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Soccer takes hold among children

Staff writer

First- and second-grade soccer players hurried onto a field Monday behind Hillsboro Elementary School. They didn’t care that the field was wet from intermittent rain; they were excited when coach Stephanie Moss said practice would go on as planned.

She founded Marion County United Soccer Club in 2003. In the first season 18 children participated, but it didn’t stay small for long.

Within a couple of years, the club had 250 players, she said. This fall about 150 children are playing.

“I couldn’t have imagined that it would grow to this size,” Moss said.

Players started practice by warming up and stretching. A passing drill followed, then an accuracy practicing game that could be described as soccer dodge ball.

Throughout practice, Moss received help from assistant Jessi Weisbeck and fourth-grader Colin Settle.

Colin began playing soccer four or five years ago, and he started helping with practice last year. He likes that not everyone has to be a great athlete to participate.

“It can be really competitive,” he said. “Or it can just be fun.”

Marion County United plays three players per team, instead of the traditional 11. It has the advantage of letting all of the players be involved at once, Moss said.

Another advantage is that several local teams can be formed, to prevent a need to travel far for games.

Marion County United has teams in Hillsboro, Marion, Centre, and Peabody-Burns school districts. Moss coaches Hillsboro and Marion — each two days per week — Kim Shields coaches Centre, and parents coach at Peabody-Burns.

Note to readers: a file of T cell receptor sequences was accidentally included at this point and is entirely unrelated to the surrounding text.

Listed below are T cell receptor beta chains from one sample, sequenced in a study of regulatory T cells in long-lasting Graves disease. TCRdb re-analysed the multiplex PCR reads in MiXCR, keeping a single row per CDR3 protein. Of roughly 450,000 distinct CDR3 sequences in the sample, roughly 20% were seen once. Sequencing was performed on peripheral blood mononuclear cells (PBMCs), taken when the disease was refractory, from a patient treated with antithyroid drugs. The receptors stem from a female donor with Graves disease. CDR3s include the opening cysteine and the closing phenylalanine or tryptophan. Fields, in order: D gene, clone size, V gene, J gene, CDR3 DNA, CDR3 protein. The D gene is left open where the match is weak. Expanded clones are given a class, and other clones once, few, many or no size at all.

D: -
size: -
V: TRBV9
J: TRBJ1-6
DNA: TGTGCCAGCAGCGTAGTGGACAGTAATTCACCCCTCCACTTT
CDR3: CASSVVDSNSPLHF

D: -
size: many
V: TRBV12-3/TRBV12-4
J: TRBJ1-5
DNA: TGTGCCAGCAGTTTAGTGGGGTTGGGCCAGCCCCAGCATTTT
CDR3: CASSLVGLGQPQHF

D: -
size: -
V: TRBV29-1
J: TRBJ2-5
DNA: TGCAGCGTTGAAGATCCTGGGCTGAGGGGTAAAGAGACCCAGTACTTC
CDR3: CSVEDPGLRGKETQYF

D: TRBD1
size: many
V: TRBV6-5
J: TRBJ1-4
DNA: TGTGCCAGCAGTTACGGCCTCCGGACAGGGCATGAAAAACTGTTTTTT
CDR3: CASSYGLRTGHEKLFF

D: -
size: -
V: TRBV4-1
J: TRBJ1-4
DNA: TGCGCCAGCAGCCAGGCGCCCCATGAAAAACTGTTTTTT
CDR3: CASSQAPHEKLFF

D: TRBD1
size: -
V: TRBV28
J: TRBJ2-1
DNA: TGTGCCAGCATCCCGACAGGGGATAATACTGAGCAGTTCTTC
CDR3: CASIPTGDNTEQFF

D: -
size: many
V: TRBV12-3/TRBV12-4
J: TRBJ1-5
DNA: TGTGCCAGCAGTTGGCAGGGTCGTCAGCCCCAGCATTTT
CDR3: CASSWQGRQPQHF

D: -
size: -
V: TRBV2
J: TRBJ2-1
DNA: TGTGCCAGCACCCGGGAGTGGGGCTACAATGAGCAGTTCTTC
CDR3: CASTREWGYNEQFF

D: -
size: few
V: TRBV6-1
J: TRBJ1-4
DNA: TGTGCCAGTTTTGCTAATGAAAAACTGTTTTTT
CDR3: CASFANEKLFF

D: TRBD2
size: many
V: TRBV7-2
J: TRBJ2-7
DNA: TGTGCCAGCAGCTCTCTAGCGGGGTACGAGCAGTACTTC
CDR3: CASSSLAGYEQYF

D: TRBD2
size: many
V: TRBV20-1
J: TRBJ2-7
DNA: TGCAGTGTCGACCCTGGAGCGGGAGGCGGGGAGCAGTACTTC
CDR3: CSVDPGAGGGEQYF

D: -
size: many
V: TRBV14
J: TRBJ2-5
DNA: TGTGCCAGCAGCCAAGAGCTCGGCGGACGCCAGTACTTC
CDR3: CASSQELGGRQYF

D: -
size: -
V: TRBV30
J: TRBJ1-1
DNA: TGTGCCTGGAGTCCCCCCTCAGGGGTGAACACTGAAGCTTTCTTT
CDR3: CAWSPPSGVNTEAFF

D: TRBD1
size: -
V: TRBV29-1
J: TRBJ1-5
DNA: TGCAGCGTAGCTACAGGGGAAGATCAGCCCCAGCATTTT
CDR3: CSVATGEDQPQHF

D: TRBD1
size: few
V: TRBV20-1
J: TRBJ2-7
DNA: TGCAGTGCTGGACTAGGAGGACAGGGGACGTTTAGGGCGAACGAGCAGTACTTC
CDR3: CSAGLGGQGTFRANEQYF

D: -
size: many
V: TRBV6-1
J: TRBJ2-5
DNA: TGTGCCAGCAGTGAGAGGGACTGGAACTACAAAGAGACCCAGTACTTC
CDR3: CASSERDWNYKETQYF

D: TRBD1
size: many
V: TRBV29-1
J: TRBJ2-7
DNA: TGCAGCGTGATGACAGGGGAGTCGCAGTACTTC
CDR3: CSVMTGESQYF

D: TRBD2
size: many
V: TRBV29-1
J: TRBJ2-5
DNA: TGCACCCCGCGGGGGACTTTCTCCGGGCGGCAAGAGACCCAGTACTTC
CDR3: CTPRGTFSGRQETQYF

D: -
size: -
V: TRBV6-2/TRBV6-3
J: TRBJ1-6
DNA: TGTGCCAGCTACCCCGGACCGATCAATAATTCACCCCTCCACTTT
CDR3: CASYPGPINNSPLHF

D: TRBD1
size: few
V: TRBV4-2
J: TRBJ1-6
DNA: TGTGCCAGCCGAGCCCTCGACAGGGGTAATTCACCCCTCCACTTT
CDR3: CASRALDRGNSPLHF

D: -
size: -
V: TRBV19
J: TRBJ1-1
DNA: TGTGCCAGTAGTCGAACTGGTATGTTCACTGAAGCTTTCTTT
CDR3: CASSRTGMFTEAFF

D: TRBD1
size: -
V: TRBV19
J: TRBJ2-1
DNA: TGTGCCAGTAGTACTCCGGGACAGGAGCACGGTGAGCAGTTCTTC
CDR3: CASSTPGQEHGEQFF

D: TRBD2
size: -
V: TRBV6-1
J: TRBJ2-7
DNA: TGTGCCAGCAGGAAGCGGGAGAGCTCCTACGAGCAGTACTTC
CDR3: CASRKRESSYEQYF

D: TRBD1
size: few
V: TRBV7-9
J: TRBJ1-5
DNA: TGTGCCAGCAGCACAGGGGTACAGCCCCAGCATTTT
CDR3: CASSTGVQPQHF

Moss spent time training Peabody-Burns parents to coach because they wanted their children to be able to play, but they didn’t know anything about soccer.

Moss played soccer at the University of Kansas in the 1986 through 1988 seasons. At the time, girls soccer was a club sport. It has since become a varsity sport at KU.

Michal Lillard is the mother of two boys in the club — Jack, 7, and Harry, 5. She said soccer is a good chance for them to meet other children because they are home-schooled.

She likes that the program is easygoing. The players are able to practice at their own pace, she said. Playing soccer also has given her children a direction to their play.

“They like to play soccer at home now,” Lillard said.

Dani Klein and Ava Weisbeck, both 7, have played together since kindergarten. They said it is fun to play with friends.

Klein thinks the coaches do a good job encouraging teamwork. She said she wants to keep playing soccer as she gets older.

Marion County United has six age divisions — preschool through high school. Moss said she is happy to see the program has sustained its success, because it shows soccer isn’t a passing fad locally.

Moss said she would love to see schools in the county add soccer teams.

Last modified Sept. 23, 2009

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